On 12 Apr 2013 11:06, "Dirk Laurie" <firstname.lastname@example.org> wrote:
> 2013/4/12 Miles Bader <email@example.com>:
> > Tim Hill <firstname.lastname@example.org> writes:
> >> Anyway, to my mind for non-native speakers it's not the keywords,
> >> they can easily pick that up, it's the use of English words and
> >> phrases as variable names.
> > I've always found this kind of interesting, and I suppose perhaps it's
> > because much programming literature is in English, or translated from
> > English, and the English terms used for many abstractions and concepts
> > are familiar even for non-English speakers. Japanese terms for
> > various concepts seem more common in conversation than in code, but
> > even there, it's very common to hear both English and Japanese terms
> > for the same thing used almost interchangeably.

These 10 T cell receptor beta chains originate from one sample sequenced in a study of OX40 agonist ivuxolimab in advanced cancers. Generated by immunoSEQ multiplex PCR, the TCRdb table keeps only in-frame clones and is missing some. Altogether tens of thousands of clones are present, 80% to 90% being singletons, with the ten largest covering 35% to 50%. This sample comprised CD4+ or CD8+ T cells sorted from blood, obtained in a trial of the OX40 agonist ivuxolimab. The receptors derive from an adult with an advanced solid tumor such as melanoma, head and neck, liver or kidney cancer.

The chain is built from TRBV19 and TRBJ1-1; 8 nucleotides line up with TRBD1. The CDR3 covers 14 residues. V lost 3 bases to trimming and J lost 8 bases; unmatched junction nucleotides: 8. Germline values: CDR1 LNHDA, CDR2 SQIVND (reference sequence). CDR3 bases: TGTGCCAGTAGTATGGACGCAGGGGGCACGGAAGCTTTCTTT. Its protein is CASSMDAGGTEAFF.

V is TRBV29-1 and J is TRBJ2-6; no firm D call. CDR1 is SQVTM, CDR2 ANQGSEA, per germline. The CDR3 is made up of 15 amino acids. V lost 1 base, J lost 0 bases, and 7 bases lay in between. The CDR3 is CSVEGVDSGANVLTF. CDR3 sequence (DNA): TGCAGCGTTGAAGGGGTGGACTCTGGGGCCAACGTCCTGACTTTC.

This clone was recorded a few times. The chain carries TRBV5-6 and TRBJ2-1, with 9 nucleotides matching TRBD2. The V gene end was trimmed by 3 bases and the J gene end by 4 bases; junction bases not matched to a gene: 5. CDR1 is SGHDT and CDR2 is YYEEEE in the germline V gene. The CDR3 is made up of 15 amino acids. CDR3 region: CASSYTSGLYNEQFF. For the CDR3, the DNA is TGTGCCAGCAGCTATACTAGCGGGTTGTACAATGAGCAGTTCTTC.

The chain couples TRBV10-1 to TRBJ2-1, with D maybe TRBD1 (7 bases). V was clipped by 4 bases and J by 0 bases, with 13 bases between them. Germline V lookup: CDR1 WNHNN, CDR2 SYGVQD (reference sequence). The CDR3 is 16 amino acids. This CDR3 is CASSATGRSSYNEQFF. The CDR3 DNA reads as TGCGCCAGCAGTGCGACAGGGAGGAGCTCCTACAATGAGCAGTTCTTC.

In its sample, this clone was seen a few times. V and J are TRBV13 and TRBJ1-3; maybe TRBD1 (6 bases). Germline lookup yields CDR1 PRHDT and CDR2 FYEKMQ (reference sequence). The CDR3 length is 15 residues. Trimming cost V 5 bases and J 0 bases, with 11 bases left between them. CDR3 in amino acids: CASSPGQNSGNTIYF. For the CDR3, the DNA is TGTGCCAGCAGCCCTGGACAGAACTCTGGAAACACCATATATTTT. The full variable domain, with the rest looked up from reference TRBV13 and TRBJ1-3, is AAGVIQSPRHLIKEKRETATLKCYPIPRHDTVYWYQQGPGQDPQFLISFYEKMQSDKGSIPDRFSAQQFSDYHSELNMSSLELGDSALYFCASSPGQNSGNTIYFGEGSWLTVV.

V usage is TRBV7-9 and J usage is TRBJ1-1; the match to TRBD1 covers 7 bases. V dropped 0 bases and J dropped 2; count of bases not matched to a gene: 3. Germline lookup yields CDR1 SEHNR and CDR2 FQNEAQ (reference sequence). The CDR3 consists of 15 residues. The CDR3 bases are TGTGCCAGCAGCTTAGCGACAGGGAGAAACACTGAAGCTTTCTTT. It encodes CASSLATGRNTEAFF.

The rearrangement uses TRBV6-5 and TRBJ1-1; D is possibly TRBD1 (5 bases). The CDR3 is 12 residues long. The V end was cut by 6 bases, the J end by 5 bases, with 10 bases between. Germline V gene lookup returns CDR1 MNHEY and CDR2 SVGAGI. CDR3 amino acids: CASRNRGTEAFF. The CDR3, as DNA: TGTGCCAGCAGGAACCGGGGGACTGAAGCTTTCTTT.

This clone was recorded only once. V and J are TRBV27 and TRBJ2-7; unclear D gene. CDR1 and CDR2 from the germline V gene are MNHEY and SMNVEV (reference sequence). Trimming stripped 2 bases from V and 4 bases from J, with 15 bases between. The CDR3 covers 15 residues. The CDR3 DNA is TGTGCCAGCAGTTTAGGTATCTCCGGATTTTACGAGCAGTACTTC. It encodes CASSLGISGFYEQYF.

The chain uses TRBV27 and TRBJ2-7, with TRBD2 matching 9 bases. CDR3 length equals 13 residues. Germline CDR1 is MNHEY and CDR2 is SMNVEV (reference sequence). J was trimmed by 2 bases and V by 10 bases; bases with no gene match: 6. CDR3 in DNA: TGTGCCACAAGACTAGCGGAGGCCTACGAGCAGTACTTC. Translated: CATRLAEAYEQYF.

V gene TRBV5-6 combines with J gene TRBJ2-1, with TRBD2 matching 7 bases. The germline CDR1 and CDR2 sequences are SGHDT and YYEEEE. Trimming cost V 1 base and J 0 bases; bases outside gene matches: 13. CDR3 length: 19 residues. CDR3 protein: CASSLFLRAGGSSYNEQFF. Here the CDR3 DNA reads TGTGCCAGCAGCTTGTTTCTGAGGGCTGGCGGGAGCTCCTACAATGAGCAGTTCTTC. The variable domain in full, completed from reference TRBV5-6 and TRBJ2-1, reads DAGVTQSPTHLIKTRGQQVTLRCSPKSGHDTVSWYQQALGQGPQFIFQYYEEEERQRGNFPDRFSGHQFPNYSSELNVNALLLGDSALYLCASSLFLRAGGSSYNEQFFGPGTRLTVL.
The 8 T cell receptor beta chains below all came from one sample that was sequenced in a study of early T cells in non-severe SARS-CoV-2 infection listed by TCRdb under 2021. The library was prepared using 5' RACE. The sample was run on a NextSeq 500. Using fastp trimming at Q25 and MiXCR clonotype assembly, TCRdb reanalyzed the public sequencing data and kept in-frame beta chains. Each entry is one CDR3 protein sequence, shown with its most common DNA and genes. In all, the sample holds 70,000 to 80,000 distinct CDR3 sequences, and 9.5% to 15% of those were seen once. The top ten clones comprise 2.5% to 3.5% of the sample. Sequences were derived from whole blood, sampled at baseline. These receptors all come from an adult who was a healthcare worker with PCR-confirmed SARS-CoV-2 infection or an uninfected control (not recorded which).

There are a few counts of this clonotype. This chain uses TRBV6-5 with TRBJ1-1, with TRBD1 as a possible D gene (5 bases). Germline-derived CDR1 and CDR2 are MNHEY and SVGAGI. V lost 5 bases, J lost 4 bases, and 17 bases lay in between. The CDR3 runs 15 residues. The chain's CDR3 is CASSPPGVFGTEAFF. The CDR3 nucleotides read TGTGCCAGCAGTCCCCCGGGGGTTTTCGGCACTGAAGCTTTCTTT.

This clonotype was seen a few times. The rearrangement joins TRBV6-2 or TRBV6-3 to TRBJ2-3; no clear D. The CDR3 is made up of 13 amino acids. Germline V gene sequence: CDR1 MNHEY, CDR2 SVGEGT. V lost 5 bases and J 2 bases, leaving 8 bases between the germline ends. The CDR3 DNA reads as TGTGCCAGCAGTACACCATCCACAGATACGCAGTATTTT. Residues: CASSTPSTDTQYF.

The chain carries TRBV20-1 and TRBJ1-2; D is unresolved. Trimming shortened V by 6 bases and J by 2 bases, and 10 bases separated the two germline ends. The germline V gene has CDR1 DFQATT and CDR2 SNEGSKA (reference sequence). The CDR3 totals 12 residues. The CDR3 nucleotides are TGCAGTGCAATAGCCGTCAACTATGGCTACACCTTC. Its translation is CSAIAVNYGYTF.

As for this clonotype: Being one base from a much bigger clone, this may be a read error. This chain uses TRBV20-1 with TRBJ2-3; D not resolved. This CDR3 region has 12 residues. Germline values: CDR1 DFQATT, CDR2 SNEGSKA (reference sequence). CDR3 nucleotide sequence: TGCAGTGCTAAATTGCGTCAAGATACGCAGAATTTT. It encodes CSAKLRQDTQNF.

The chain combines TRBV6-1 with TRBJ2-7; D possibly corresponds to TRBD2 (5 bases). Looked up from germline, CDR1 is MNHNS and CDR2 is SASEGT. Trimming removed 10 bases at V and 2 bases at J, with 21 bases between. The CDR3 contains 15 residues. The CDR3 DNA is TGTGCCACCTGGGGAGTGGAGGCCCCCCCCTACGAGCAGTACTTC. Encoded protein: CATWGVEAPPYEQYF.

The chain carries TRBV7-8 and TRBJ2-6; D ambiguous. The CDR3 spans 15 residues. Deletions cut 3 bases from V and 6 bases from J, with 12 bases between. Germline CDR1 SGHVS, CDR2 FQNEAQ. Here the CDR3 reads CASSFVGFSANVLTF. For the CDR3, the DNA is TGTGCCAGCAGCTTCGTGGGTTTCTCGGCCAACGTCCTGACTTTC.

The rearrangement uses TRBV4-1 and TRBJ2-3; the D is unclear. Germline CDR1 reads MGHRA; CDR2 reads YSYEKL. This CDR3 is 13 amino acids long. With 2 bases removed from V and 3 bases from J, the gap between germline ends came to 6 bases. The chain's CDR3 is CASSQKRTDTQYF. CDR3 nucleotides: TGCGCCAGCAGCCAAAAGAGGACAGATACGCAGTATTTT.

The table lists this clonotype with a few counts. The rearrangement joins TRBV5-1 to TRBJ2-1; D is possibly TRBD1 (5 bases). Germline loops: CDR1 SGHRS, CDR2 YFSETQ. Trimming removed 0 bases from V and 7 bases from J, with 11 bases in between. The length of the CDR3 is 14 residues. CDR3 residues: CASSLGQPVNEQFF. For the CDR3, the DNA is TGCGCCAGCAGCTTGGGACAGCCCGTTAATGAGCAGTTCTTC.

> 2013/4/12 Laurent Faillie <email@example.com>:
> > Based on this experience, I'm writing now my own
> > open-source code in english (even if I'm sure it's plenty of misspelling
> > and mistake) because it's much easier if I have to share.
> I was told by an APL enthusiast that back in the early days when IBM
> was everything, a group of bright young students from francophone Africa
> was sent to Yorktown Heights to learn computer programming. Fortran
> was deemed too hard for a first language, so they were taught COBOL. They
> progressed much more slowly than the mostly white American students, and
> all the racists around wore I-told-you-so expressions. Someone had the
> bright idea of moving them to the APL group, then in its infancy. With
> their French-style abstract mathematical training, they outstripped the
> other students easily.
> At least Lua programmers of whatever nationality can spell one eight-letter
> English word correctly ("coroutine" and "metatable" seem not to be words
There is an interesting discussion of this in the Coding Places book http://codingplaces.net/ in the context of Lua.